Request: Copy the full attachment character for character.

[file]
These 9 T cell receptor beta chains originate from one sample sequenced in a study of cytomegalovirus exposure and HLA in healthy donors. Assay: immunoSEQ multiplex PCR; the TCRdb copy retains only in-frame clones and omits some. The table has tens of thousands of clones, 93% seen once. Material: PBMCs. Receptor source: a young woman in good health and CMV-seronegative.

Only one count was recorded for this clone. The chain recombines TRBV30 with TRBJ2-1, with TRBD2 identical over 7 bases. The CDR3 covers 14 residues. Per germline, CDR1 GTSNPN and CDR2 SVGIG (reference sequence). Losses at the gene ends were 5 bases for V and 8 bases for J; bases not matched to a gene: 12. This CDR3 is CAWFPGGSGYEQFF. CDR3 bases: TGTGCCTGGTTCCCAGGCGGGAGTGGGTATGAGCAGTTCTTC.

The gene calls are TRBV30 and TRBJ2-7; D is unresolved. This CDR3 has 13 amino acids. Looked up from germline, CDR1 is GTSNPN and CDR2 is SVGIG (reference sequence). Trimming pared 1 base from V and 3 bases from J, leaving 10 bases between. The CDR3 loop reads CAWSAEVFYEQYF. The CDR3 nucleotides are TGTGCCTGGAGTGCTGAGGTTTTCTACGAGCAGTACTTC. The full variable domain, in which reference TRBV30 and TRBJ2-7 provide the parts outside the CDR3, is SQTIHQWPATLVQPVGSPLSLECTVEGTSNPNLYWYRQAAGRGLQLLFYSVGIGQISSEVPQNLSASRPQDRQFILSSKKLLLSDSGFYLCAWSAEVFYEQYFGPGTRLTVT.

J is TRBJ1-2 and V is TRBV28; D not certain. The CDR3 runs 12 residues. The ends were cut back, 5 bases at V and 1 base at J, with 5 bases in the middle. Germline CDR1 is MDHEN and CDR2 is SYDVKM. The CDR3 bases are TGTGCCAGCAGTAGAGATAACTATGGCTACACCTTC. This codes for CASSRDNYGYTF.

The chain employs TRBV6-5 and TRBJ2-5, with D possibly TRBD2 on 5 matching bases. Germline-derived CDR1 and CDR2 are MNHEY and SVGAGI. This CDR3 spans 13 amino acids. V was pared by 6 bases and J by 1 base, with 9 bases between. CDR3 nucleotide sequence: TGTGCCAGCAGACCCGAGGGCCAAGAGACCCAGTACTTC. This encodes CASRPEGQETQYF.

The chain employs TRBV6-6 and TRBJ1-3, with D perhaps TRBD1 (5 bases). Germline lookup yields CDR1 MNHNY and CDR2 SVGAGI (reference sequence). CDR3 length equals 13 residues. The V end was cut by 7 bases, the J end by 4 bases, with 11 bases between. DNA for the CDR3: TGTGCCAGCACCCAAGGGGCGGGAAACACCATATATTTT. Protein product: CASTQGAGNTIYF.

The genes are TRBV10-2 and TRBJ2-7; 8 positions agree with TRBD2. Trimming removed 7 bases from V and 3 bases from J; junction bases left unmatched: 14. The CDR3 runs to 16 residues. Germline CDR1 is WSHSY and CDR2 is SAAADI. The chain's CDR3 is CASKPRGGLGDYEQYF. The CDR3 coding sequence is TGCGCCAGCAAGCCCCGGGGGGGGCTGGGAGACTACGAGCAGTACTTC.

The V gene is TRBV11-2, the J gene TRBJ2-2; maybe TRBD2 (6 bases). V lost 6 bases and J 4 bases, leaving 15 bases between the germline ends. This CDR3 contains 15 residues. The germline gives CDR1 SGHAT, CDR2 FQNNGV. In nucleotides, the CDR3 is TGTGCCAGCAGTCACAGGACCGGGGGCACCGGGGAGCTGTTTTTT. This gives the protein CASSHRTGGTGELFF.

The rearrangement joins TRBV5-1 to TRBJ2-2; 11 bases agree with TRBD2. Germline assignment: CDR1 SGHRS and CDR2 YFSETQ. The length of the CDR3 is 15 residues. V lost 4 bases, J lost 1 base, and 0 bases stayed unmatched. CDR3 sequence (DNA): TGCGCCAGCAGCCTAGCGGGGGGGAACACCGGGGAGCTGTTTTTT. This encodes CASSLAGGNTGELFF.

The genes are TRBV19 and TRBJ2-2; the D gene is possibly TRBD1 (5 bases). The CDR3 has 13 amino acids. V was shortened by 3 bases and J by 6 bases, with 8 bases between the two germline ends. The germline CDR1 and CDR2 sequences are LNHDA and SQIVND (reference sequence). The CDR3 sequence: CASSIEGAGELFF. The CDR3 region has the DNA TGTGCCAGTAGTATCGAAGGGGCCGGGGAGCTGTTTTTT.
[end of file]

These 9 T cell receptor beta chains originate from one sample sequenced in a study of cytomegalovirus exposure and HLA in healthy donors. Assay: immunoSEQ multiplex PCR; the TCRdb copy retains only in-frame clones and omits some. The table has tens of thousands of clones, 93% seen once. Material: PBMCs. Receptor source: a young woman in good health and CMV-seronegative.

Only one count was recorded for this clone. The chain recombines TRBV30 with TRBJ2-1, with TRBD2 identical over 7 bases. The CDR3 covers 14 residues. Per germline, CDR1 GTSNPN and CDR2 SVGIG (reference sequence). Losses at the gene ends were 5 bases for V and 8 bases for J; bases not matched to a gene: 12. This CDR3 is CAWFPGGSGYEQFF. CDR3 bases: TGTGCCTGGTTCCCAGGCGGGAGTGGGTATGAGCAGTTCTTC.

The gene calls are TRBV30 and TRBJ2-7; D is unresolved. This CDR3 has 13 amino acids. Looked up from germline, CDR1 is GTSNPN and CDR2 is SVGIG (reference sequence). Trimming pared 1 base from V and 3 bases from J, leaving 10 bases between. The CDR3 loop reads CAWSAEVFYEQYF. The CDR3 nucleotides are TGTGCCTGGAGTGCTGAGGTTTTCTACGAGCAGTACTTC. The full variable domain, in which reference TRBV30 and TRBJ2-7 provide the parts outside the CDR3, is SQTIHQWPATLVQPVGSPLSLECTVEGTSNPNLYWYRQAAGRGLQLLFYSVGIGQISSEVPQNLSASRPQDRQFILSSKKLLLSDSGFYLCAWSAEVFYEQYFGPGTRLTVT.

J is TRBJ1-2 and V is TRBV28; D not certain. The CDR3 runs 12 residues. The ends were cut back, 5 bases at V and 1 base at J, with 5 bases in the middle. Germline CDR1 is MDHEN and CDR2 is SYDVKM. The CDR3 bases are TGTGCCAGCAGTAGAGATAACTATGGCTACACCTTC. This codes for CASSRDNYGYTF.

The chain employs TRBV6-5 and TRBJ2-5, with D possibly TRBD2 on 5 matching bases. Germline-derived CDR1 and CDR2 are MNHEY and SVGAGI. This CDR3 spans 13 amino acids. V was pared by 6 bases and J by 1 base, with 9 bases between. CDR3 nucleotide sequence: TGTGCCAGCAGACCCGAGGGCCAAGAGACCCAGTACTTC. This encodes CASRPEGQETQYF.

The chain employs TRBV6-6 and TRBJ1-3, with D perhaps TRBD1 (5 bases). Germline lookup yields CDR1 MNHNY and CDR2 SVGAGI (reference sequence). CDR3 length equals 13 residues. The V end was cut by 7 bases, the J end by 4 bases, with 11 bases between. DNA for the CDR3: TGTGCCAGCACCCAAGGGGCGGGAAACACCATATATTTT. Protein product: CASTQGAGNTIYF.

The genes are TRBV10-2 and TRBJ2-7; 8 positions agree with TRBD2. Trimming removed 7 bases from V and 3 bases from J; junction bases left unmatched: 14. The CDR3 runs to 16 residues. Germline CDR1 is WSHSY and CDR2 is SAAADI. The chain's CDR3 is CASKPRGGLGDYEQYF. The CDR3 coding sequence is TGCGCCAGCAAGCCCCGGGGGGGGCTGGGAGACTACGAGCAGTACTTC.

The V gene is TRBV11-2, the J gene TRBJ2-2; maybe TRBD2 (6 bases). V lost 6 bases and J 4 bases, leaving 15 bases between the germline ends. This CDR3 contains 15 residues. The germline gives CDR1 SGHAT, CDR2 FQNNGV. In nucleotides, the CDR3 is TGTGCCAGCAGTCACAGGACCGGGGGCACCGGGGAGCTGTTTTTT. This gives the protein CASSHRTGGTGELFF.

The rearrangement joins TRBV5-1 to TRBJ2-2; 11 bases agree with TRBD2. Germline assignment: CDR1 SGHRS and CDR2 YFSETQ. The length of the CDR3 is 15 residues. V lost 4 bases, J lost 1 base, and 0 bases stayed unmatched. CDR3 sequence (DNA): TGCGCCAGCAGCCTAGCGGGGGGGAACACCGGGGAGCTGTTTTTT. This encodes CASSLAGGNTGELFF.

The genes are TRBV19 and TRBJ2-2; the D gene is possibly TRBD1 (5 bases). The CDR3 has 13 amino acids. V was shortened by 3 bases and J by 6 bases, with 8 bases between the two germline ends. The germline CDR1 and CDR2 sequences are LNHDA and SQIVND (reference sequence). The CDR3 sequence: CASSIEGAGELFF. The CDR3 region has the DNA TGTGCCAGTAGTATCGAAGGGGCCGGGGAGCTGTTTTTT.